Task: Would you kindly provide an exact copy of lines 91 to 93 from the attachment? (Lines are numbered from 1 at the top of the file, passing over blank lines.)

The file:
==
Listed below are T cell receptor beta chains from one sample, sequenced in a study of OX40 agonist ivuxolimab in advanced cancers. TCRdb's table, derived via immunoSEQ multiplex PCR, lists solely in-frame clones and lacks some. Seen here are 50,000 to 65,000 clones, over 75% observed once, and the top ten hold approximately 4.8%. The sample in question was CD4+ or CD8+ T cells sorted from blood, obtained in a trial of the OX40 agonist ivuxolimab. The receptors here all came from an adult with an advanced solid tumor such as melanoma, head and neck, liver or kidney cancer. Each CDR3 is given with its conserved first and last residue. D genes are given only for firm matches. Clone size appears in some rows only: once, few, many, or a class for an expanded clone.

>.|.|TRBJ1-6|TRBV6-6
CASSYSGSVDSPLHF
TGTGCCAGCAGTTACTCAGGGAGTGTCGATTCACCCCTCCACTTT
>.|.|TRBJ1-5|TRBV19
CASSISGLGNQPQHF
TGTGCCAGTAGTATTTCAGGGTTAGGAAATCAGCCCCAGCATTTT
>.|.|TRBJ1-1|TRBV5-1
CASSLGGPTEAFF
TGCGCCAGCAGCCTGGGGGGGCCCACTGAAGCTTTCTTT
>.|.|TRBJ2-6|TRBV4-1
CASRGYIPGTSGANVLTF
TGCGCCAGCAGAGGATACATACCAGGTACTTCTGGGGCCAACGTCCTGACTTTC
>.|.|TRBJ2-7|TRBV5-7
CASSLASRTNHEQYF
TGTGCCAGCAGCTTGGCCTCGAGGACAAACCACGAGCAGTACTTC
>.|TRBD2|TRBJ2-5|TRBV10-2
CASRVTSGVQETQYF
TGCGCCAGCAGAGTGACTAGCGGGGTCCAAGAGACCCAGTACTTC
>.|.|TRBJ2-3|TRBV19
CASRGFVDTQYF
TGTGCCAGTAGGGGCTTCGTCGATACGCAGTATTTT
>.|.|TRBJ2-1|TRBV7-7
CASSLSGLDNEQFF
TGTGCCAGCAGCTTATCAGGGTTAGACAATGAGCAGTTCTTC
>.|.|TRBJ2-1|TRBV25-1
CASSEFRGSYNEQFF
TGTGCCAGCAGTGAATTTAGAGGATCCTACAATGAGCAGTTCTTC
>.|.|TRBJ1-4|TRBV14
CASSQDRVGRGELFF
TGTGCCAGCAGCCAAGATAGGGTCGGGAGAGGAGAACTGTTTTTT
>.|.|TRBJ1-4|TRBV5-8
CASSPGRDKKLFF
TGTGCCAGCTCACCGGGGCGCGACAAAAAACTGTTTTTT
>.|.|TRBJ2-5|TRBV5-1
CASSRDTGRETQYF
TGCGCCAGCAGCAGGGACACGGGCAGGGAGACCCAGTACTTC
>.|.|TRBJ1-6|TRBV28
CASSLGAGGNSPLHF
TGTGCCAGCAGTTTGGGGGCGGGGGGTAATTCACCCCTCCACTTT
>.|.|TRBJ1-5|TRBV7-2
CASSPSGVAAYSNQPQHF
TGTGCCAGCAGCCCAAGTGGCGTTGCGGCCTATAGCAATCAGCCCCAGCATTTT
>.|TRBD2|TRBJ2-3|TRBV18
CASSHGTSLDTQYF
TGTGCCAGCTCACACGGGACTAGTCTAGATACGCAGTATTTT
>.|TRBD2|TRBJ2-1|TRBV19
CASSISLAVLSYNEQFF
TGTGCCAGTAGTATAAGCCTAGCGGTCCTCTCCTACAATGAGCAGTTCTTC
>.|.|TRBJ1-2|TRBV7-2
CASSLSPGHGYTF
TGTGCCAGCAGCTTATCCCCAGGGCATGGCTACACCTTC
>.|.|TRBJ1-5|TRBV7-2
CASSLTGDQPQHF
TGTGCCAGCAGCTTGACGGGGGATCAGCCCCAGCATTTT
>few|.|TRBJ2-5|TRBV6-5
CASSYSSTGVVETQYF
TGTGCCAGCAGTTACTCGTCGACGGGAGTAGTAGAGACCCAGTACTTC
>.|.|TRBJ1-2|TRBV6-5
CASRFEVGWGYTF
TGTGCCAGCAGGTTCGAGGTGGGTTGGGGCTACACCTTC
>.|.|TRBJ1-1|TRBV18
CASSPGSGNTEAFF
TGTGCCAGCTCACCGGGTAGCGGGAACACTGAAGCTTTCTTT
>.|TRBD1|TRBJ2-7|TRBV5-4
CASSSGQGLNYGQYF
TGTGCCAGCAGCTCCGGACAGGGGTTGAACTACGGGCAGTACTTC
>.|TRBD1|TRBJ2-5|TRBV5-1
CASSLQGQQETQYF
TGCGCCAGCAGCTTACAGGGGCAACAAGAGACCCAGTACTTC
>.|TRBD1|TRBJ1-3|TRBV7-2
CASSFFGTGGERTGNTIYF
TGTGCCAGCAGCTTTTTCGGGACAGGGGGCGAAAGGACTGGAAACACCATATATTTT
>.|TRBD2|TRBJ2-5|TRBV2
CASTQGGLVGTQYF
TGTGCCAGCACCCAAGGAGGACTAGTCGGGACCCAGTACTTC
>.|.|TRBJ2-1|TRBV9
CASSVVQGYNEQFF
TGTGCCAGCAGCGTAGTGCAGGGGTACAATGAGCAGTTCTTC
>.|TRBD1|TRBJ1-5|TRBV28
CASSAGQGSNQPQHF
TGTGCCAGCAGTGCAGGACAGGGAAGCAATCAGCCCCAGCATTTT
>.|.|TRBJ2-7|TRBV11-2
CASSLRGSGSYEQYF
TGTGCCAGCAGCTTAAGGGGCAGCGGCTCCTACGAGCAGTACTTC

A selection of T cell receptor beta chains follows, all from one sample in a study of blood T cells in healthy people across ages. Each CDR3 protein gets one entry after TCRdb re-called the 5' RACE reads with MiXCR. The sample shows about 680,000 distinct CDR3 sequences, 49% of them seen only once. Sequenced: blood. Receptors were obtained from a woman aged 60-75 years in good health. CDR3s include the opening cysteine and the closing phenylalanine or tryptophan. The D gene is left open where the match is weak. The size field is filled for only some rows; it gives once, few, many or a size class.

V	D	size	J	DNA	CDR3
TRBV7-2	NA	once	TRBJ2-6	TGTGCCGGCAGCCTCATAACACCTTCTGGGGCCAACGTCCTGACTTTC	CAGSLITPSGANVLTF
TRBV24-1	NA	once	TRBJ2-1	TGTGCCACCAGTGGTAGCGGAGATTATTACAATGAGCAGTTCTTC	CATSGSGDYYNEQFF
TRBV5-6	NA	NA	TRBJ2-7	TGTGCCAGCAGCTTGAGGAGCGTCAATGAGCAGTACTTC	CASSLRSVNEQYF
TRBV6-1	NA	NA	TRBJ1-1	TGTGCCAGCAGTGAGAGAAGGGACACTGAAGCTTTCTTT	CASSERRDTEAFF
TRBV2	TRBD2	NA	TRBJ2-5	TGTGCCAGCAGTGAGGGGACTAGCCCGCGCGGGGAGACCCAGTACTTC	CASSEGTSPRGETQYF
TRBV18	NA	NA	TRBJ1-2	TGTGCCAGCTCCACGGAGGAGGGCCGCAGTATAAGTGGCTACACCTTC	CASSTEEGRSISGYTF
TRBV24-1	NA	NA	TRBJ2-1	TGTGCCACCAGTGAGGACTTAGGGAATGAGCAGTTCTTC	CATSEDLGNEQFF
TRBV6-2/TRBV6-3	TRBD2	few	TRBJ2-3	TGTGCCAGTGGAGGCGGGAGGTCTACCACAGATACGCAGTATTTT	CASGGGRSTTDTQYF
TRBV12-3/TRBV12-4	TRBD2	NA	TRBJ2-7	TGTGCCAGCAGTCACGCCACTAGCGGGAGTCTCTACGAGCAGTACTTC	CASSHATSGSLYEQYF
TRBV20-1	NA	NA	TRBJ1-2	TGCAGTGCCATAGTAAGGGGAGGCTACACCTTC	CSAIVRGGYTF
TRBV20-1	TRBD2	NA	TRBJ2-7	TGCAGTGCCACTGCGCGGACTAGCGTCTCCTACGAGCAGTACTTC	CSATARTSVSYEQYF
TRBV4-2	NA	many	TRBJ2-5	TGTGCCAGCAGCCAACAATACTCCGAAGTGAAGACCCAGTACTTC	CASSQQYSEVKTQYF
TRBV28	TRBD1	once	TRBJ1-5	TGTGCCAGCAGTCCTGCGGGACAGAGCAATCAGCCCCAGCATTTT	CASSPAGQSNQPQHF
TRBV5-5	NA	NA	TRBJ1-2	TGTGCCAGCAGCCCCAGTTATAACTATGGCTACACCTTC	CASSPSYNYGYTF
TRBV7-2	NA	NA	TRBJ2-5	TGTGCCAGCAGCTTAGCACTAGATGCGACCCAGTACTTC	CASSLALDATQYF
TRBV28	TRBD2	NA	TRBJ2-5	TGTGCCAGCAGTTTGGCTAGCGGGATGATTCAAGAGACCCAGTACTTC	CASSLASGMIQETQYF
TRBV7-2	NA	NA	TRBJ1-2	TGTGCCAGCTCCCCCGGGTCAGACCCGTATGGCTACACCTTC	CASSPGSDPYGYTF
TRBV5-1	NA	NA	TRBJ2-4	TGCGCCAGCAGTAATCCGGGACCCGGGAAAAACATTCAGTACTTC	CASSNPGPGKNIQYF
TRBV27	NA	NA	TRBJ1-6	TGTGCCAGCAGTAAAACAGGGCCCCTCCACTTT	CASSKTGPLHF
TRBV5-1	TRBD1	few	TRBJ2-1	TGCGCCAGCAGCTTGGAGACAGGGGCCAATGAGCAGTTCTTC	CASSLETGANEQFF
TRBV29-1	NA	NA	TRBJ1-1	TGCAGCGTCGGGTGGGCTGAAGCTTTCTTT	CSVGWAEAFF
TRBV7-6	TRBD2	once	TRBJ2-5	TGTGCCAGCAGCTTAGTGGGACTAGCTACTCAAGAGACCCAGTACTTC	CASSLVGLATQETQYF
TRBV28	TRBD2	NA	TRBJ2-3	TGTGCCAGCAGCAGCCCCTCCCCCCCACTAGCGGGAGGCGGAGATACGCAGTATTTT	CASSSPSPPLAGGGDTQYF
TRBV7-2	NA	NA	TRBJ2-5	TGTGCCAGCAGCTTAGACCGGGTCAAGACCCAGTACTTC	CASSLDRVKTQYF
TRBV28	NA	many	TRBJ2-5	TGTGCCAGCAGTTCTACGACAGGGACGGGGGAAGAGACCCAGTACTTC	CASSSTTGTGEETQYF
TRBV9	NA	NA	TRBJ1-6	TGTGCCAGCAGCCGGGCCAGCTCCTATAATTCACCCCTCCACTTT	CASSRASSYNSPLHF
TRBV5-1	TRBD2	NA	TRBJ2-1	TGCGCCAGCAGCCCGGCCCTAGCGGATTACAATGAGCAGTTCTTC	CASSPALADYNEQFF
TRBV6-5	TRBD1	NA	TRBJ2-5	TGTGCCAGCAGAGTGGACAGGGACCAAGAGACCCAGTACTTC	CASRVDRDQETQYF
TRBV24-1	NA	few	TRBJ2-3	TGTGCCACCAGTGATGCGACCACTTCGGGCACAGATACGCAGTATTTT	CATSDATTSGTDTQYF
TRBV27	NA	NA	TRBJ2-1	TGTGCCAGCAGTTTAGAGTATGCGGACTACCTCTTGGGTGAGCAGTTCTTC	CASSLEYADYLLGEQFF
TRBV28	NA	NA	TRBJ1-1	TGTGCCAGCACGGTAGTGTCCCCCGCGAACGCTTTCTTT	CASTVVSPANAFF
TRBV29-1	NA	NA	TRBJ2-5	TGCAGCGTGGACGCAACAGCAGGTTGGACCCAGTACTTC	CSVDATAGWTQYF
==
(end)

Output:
TRBV6-1	NA	NA	TRBJ1-1	TGTGCCAGCAGTGAGAGAAGGGACACTGAAGCTTTCTTT	CASSERRDTEAFF
TRBV2	TRBD2	NA	TRBJ2-5	TGTGCCAGCAGTGAGGGGACTAGCCCGCGCGGGGAGACCCAGTACTTC	CASSEGTSPRGETQYF
TRBV18	NA	NA	TRBJ1-2	TGTGCCAGCTCCACGGAGGAGGGCCGCAGTATAAGTGGCTACACCTTC	CASSTEEGRSISGYTF